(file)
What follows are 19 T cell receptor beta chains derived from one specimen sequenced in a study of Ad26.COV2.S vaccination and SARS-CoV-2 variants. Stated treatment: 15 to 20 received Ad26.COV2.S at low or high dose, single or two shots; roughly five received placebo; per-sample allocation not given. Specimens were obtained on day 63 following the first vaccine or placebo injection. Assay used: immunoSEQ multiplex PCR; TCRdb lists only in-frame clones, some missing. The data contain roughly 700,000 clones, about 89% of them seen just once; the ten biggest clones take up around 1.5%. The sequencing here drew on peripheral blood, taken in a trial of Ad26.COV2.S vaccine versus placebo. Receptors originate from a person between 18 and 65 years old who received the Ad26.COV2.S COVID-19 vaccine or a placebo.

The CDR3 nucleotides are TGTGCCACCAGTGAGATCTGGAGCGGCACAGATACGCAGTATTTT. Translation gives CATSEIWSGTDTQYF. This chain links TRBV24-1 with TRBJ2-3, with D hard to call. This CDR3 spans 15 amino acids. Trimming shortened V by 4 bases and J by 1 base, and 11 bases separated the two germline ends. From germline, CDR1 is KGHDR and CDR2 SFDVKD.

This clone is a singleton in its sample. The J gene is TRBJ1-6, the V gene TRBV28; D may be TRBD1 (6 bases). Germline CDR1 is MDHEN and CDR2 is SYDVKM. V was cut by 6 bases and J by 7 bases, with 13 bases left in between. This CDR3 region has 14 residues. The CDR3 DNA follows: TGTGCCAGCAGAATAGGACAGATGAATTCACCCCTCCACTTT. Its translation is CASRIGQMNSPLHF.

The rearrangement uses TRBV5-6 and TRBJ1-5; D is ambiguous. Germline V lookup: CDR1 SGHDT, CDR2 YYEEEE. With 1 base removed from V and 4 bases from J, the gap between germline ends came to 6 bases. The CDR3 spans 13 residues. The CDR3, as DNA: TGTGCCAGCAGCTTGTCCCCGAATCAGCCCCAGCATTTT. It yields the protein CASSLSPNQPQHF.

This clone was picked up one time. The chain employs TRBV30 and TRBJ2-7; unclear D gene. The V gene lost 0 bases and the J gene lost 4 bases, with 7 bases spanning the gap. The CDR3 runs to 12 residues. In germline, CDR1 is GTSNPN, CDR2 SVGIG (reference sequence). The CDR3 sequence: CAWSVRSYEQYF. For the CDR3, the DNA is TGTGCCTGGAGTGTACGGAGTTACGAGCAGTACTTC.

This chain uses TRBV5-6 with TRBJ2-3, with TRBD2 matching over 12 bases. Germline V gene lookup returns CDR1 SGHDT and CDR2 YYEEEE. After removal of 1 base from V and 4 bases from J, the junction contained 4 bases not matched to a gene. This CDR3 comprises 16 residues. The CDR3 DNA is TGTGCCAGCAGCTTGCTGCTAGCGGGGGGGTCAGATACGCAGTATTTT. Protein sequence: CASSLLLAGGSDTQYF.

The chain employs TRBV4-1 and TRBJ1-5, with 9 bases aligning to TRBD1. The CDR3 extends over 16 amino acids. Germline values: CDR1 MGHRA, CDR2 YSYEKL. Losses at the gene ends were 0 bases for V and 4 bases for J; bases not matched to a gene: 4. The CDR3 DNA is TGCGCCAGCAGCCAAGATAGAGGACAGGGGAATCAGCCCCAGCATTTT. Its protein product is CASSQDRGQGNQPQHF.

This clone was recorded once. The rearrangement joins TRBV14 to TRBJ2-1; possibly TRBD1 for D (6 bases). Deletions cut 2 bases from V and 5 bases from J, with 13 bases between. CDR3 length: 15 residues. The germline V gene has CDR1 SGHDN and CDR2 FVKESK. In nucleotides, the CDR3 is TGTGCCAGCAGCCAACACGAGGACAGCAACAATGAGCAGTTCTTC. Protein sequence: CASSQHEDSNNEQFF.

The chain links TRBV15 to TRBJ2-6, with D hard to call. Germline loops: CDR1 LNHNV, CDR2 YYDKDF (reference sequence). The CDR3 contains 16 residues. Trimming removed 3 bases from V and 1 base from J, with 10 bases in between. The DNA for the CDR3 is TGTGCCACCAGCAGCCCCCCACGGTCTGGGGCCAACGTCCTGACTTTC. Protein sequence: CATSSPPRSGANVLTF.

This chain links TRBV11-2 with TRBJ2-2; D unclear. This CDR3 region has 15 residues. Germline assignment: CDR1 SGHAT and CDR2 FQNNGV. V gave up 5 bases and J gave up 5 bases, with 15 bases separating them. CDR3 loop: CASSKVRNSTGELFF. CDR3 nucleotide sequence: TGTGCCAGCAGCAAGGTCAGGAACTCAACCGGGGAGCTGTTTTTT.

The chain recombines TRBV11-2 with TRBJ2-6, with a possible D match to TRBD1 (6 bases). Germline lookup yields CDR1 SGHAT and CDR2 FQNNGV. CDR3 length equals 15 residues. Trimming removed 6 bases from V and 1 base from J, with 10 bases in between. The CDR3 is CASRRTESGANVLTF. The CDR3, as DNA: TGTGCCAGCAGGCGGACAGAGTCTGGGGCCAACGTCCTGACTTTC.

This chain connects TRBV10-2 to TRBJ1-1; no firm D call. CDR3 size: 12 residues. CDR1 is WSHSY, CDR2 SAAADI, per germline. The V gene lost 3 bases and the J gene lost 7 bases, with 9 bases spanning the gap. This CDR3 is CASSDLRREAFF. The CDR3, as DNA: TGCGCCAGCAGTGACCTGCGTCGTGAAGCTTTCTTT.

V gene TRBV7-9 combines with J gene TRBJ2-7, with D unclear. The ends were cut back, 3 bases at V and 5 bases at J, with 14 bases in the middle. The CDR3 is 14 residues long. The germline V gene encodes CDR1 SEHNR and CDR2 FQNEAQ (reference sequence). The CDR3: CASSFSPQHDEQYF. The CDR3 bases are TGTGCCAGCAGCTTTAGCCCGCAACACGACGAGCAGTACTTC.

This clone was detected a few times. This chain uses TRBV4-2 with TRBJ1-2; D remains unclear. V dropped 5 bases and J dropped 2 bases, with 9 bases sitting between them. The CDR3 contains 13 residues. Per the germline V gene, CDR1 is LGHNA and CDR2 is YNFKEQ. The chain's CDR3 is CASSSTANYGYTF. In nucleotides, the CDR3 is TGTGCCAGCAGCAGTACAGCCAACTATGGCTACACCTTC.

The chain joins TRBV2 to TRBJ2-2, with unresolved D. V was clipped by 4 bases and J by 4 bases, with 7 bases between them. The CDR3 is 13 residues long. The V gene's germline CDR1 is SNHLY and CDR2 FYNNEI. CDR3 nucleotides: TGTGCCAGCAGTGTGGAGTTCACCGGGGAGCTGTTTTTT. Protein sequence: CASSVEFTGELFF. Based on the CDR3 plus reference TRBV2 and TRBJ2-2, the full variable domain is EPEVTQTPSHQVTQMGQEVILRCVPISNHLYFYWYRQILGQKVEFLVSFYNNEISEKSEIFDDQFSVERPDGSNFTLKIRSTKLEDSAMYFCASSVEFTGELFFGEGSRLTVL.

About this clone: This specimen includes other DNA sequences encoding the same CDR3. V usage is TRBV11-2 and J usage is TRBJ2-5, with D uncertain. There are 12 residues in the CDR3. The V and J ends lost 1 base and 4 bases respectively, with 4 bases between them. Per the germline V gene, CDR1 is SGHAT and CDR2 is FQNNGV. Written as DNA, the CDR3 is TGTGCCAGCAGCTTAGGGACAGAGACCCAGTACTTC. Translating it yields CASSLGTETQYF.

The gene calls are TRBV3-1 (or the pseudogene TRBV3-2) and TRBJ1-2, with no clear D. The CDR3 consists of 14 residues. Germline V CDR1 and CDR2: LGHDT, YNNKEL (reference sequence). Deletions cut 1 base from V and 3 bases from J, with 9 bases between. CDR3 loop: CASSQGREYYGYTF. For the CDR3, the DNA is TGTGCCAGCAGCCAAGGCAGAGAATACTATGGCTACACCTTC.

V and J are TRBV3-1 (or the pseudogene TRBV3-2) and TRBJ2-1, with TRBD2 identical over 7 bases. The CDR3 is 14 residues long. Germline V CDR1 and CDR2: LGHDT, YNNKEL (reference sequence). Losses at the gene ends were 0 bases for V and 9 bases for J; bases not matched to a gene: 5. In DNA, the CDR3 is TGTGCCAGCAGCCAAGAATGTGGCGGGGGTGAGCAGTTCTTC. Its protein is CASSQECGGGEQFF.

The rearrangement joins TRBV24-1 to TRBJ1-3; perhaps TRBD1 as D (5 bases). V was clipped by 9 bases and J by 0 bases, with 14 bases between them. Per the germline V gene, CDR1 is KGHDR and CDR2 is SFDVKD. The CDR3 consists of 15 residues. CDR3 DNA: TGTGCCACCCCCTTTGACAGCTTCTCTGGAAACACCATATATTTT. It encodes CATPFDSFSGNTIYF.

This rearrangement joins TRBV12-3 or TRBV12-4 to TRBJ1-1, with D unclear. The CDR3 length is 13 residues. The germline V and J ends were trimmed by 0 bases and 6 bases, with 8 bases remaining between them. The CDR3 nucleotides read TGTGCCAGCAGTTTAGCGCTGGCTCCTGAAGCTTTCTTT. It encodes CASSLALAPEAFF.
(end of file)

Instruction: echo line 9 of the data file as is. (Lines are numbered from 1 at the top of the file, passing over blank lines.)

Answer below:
The chain links TRBV15 to TRBJ2-6, with D hard to call. Germline loops: CDR1 LNHNV, CDR2 YYDKDF (reference sequence). The CDR3 contains 16 residues. Trimming removed 3 bases from V and 1 base from J, with 10 bases in between. The DNA for the CDR3 is TGTGCCACCAGCAGCCCCCCACGGTCTGGGGCCAACGTCCTGACTTTC. Protein sequence: CATSSPPRSGANVLTF.